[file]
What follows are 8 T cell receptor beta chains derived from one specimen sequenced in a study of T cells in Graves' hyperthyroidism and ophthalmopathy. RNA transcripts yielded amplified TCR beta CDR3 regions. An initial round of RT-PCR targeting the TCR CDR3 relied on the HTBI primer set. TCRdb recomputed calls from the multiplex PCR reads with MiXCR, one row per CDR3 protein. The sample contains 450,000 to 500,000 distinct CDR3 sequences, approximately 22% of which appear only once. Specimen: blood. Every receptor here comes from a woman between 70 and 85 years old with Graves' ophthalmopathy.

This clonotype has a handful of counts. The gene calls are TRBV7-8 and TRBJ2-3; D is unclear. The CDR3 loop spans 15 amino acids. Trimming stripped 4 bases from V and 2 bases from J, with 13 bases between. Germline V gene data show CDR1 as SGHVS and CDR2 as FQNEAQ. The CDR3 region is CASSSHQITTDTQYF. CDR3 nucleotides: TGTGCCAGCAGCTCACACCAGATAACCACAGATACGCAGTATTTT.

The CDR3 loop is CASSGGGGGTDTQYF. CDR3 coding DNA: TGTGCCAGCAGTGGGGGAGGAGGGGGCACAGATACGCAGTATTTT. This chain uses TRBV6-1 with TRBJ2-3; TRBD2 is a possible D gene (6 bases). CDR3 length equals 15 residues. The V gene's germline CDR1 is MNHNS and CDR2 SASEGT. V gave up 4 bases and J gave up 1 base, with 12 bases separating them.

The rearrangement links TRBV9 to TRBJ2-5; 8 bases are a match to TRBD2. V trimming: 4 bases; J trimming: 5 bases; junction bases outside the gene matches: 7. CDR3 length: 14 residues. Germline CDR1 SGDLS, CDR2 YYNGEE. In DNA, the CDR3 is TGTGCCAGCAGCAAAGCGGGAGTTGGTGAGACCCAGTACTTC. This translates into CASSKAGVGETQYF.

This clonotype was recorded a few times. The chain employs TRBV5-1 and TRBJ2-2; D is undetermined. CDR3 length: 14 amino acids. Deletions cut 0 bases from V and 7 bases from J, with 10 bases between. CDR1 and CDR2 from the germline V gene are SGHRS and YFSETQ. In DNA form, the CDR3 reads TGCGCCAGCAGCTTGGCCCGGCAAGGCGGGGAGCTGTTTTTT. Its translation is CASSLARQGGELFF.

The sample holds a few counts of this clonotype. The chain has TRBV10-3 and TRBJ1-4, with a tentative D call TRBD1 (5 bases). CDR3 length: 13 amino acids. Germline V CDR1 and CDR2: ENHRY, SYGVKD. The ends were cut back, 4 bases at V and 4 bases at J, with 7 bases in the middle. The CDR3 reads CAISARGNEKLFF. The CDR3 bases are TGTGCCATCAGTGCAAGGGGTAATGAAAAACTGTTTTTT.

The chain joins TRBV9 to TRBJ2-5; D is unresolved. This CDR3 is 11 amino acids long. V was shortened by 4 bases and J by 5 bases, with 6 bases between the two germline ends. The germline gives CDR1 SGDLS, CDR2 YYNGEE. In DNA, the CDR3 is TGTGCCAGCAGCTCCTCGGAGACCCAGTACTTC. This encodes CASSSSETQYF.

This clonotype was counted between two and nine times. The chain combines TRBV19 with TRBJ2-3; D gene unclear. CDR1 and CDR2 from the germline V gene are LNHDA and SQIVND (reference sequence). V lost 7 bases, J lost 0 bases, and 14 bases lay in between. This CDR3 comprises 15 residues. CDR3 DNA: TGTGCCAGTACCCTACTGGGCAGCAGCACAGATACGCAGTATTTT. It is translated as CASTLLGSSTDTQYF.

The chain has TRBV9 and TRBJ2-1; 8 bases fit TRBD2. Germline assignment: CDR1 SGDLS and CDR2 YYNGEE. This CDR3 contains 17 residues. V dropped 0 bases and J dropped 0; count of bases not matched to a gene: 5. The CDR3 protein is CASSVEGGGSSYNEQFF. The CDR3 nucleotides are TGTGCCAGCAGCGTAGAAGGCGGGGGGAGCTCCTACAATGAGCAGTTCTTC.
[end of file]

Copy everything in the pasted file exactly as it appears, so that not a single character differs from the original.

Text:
What follows are 8 T cell receptor beta chains derived from one specimen sequenced in a study of T cells in Graves' hyperthyroidism and ophthalmopathy. RNA transcripts yielded amplified TCR beta CDR3 regions. An initial round of RT-PCR targeting the TCR CDR3 relied on the HTBI primer set. TCRdb recomputed calls from the multiplex PCR reads with MiXCR, one row per CDR3 protein. The sample contains 450,000 to 500,000 distinct CDR3 sequences, approximately 22% of which appear only once. Specimen: blood. Every receptor here comes from a woman between 70 and 85 years old with Graves' ophthalmopathy.

This clonotype has a handful of counts. The gene calls are TRBV7-8 and TRBJ2-3; D is unclear. The CDR3 loop spans 15 amino acids. Trimming stripped 4 bases from V and 2 bases from J, with 13 bases between. Germline V gene data show CDR1 as SGHVS and CDR2 as FQNEAQ. The CDR3 region is CASSSHQITTDTQYF. CDR3 nucleotides: TGTGCCAGCAGCTCACACCAGATAACCACAGATACGCAGTATTTT.

The CDR3 loop is CASSGGGGGTDTQYF. CDR3 coding DNA: TGTGCCAGCAGTGGGGGAGGAGGGGGCACAGATACGCAGTATTTT. This chain uses TRBV6-1 with TRBJ2-3; TRBD2 is a possible D gene (6 bases). CDR3 length equals 15 residues. The V gene's germline CDR1 is MNHNS and CDR2 SASEGT. V gave up 4 bases and J gave up 1 base, with 12 bases separating them.

The rearrangement links TRBV9 to TRBJ2-5; 8 bases are a match to TRBD2. V trimming: 4 bases; J trimming: 5 bases; junction bases outside the gene matches: 7. CDR3 length: 14 residues. Germline CDR1 SGDLS, CDR2 YYNGEE. In DNA, the CDR3 is TGTGCCAGCAGCAAAGCGGGAGTTGGTGAGACCCAGTACTTC. This translates into CASSKAGVGETQYF.

This clonotype was recorded a few times. The chain employs TRBV5-1 and TRBJ2-2; D is undetermined. CDR3 length: 14 amino acids. Deletions cut 0 bases from V and 7 bases from J, with 10 bases between. CDR1 and CDR2 from the germline V gene are SGHRS and YFSETQ. In DNA form, the CDR3 reads TGCGCCAGCAGCTTGGCCCGGCAAGGCGGGGAGCTGTTTTTT. Its translation is CASSLARQGGELFF.

The sample holds a few counts of this clonotype. The chain has TRBV10-3 and TRBJ1-4, with a tentative D call TRBD1 (5 bases). CDR3 length: 13 amino acids. Germline V CDR1 and CDR2: ENHRY, SYGVKD. The ends were cut back, 4 bases at V and 4 bases at J, with 7 bases in the middle. The CDR3 reads CAISARGNEKLFF. The CDR3 bases are TGTGCCATCAGTGCAAGGGGTAATGAAAAACTGTTTTTT.

The chain joins TRBV9 to TRBJ2-5; D is unresolved. This CDR3 is 11 amino acids long. V was shortened by 4 bases and J by 5 bases, with 6 bases between the two germline ends. The germline gives CDR1 SGDLS, CDR2 YYNGEE. In DNA, the CDR3 is TGTGCCAGCAGCTCCTCGGAGACCCAGTACTTC. This encodes CASSSSETQYF.

This clonotype was counted between two and nine times. The chain combines TRBV19 with TRBJ2-3; D gene unclear. CDR1 and CDR2 from the germline V gene are LNHDA and SQIVND (reference sequence). V lost 7 bases, J lost 0 bases, and 14 bases lay in between. This CDR3 comprises 15 residues. CDR3 DNA: TGTGCCAGTACCCTACTGGGCAGCAGCACAGATACGCAGTATTTT. It is translated as CASTLLGSSTDTQYF.

The chain has TRBV9 and TRBJ2-1; 8 bases fit TRBD2. Germline assignment: CDR1 SGDLS and CDR2 YYNGEE. This CDR3 contains 17 residues. V dropped 0 bases and J dropped 0; count of bases not matched to a gene: 5. The CDR3 protein is CASSVEGGGSSYNEQFF. The CDR3 nucleotides are TGTGCCAGCAGCGTAGAAGGCGGGGGGAGCTCCTACAATGAGCAGTTCTTC.